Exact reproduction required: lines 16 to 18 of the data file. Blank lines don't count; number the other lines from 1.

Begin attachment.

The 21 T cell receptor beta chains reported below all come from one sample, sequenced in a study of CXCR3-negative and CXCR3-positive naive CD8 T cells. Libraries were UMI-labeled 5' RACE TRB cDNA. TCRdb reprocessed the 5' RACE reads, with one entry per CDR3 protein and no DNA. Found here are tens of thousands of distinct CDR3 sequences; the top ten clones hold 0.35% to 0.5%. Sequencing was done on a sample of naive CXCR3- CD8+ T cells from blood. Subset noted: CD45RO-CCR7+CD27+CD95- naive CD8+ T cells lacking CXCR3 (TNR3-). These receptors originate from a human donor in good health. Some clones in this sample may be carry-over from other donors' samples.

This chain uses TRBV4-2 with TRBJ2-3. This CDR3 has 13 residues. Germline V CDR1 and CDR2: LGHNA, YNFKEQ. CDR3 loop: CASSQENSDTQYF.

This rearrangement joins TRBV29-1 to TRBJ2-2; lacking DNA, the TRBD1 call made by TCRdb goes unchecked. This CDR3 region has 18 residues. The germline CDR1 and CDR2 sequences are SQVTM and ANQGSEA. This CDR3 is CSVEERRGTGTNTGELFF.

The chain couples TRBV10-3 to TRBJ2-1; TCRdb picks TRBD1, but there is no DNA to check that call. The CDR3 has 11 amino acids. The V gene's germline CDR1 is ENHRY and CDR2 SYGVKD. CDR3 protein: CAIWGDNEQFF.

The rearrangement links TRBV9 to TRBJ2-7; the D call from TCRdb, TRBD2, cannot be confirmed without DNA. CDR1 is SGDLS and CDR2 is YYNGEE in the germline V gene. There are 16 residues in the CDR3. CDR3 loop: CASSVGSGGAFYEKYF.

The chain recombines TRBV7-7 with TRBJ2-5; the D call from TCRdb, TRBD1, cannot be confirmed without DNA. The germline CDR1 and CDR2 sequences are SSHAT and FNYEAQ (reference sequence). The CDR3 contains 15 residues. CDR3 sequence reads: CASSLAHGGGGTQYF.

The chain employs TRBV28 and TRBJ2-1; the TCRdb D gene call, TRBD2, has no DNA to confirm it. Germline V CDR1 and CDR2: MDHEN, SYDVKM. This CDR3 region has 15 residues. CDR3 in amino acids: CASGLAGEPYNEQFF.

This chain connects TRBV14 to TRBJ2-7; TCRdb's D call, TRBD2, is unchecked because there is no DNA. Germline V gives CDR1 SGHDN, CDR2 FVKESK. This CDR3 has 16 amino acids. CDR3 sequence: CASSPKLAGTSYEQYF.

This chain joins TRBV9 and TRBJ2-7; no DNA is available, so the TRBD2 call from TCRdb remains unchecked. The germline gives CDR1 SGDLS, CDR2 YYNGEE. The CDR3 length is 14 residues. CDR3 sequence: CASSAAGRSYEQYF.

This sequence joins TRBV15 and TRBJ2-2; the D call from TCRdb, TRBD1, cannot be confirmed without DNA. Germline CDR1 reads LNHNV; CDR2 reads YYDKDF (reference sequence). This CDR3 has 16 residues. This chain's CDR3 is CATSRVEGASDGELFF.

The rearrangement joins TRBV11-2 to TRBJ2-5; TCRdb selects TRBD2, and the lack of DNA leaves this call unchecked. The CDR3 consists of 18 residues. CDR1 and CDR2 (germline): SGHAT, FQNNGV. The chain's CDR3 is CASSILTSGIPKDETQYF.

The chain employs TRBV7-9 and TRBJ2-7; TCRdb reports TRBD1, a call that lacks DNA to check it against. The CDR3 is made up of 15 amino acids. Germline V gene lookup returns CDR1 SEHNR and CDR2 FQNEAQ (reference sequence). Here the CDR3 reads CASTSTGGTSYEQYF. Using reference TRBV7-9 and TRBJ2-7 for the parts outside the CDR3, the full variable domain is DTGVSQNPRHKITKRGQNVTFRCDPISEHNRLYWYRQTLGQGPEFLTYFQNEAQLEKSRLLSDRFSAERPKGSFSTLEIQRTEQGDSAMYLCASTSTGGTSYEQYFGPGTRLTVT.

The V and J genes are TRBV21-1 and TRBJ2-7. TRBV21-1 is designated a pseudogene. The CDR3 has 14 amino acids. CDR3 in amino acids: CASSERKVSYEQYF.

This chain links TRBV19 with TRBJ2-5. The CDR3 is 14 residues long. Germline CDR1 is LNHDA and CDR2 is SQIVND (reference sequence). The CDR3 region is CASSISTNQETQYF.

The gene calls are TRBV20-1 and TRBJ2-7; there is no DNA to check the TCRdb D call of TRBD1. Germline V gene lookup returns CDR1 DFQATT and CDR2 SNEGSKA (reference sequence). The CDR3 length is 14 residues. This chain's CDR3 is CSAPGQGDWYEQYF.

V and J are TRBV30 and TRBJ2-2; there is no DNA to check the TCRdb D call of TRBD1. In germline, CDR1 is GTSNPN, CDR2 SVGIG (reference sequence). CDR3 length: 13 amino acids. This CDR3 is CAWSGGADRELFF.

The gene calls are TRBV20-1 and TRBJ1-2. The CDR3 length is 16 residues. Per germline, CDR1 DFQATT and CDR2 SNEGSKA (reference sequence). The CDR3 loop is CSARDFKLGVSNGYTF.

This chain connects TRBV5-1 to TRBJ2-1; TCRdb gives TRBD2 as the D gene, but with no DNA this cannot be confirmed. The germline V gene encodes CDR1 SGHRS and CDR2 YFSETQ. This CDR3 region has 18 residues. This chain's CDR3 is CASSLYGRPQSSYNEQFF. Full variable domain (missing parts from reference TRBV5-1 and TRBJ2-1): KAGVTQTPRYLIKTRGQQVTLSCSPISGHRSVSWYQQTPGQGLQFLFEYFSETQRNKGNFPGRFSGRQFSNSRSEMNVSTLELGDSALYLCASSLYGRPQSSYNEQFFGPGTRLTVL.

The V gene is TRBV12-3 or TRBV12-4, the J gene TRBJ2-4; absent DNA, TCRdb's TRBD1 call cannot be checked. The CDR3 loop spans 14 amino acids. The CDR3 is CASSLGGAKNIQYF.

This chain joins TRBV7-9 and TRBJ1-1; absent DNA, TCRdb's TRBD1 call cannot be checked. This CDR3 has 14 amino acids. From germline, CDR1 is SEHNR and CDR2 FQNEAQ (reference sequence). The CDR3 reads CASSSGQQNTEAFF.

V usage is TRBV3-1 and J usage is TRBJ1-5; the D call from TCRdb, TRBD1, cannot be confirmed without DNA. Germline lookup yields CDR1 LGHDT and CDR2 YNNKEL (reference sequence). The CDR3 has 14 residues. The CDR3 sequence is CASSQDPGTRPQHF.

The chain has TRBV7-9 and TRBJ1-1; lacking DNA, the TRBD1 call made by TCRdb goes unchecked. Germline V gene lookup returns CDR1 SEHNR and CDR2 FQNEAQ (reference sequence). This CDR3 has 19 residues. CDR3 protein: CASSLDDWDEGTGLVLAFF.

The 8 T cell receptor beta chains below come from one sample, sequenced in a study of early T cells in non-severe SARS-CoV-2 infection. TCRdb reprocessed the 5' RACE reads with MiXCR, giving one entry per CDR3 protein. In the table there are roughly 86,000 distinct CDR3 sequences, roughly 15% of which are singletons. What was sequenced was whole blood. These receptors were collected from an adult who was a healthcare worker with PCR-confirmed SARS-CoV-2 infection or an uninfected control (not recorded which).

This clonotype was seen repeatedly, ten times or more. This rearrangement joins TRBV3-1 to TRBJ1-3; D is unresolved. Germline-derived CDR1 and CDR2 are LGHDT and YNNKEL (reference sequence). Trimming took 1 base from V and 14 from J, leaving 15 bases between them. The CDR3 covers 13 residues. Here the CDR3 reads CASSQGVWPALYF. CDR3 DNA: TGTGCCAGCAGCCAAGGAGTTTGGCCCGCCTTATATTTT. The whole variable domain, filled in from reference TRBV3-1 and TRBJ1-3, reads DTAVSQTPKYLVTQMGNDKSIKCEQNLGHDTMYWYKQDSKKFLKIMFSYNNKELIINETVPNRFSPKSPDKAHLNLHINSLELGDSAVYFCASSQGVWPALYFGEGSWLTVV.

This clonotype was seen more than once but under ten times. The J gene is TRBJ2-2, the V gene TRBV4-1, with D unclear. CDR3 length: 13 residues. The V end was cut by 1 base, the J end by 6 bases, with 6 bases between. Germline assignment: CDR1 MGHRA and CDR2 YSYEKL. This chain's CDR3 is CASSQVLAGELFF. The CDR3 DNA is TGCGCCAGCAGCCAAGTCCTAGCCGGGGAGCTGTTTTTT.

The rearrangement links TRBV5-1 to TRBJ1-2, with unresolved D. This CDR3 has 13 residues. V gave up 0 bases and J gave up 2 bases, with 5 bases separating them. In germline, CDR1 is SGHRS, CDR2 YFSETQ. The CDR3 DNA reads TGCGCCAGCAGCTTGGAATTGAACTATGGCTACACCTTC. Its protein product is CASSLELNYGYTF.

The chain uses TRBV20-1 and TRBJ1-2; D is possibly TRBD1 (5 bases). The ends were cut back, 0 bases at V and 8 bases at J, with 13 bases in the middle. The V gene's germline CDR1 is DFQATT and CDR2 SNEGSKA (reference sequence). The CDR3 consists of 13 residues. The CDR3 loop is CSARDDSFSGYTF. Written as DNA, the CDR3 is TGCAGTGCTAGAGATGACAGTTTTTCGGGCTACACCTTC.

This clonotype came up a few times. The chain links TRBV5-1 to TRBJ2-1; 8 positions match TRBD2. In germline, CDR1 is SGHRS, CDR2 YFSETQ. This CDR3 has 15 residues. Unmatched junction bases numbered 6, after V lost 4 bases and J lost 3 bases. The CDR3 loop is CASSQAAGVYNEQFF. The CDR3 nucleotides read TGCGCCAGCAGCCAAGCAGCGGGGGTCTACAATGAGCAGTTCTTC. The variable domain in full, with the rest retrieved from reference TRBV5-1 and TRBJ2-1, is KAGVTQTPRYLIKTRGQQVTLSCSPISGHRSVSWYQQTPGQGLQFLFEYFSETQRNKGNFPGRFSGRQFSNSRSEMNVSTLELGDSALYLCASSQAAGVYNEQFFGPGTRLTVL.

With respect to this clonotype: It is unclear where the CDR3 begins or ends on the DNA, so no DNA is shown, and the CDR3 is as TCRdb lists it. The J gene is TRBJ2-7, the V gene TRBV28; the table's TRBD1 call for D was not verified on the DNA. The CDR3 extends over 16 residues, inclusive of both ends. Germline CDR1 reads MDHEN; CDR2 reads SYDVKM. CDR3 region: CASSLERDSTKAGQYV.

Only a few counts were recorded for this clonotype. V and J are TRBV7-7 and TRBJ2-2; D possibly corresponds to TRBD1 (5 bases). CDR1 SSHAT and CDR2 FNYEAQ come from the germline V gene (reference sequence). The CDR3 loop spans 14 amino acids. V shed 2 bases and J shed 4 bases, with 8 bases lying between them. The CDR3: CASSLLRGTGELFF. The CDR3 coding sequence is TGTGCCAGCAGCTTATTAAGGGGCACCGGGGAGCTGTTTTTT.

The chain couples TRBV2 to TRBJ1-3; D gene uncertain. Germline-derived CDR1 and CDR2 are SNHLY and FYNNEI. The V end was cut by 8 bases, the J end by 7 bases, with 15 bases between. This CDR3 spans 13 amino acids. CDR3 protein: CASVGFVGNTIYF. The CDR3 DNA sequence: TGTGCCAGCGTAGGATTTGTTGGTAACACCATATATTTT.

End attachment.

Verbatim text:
V and J are TRBV30 and TRBJ2-2; there is no DNA to check the TCRdb D call of TRBD1. In germline, CDR1 is GTSNPN, CDR2 SVGIG (reference sequence). CDR3 length: 13 amino acids. This CDR3 is CAWSGGADRELFF.

The gene calls are TRBV20-1 and TRBJ1-2. The CDR3 length is 16 residues. Per germline, CDR1 DFQATT and CDR2 SNEGSKA (reference sequence). The CDR3 loop is CSARDFKLGVSNGYTF.

This chain connects TRBV5-1 to TRBJ2-1; TCRdb gives TRBD2 as the D gene, but with no DNA this cannot be confirmed. The germline V gene encodes CDR1 SGHRS and CDR2 YFSETQ. This CDR3 region has 18 residues. This chain's CDR3 is CASSLYGRPQSSYNEQFF. Full variable domain (missing parts from reference TRBV5-1 and TRBJ2-1): KAGVTQTPRYLIKTRGQQVTLSCSPISGHRSVSWYQQTPGQGLQFLFEYFSETQRNKGNFPGRFSGRQFSNSRSEMNVSTLELGDSALYLCASSLYGRPQSSYNEQFFGPGTRLTVL.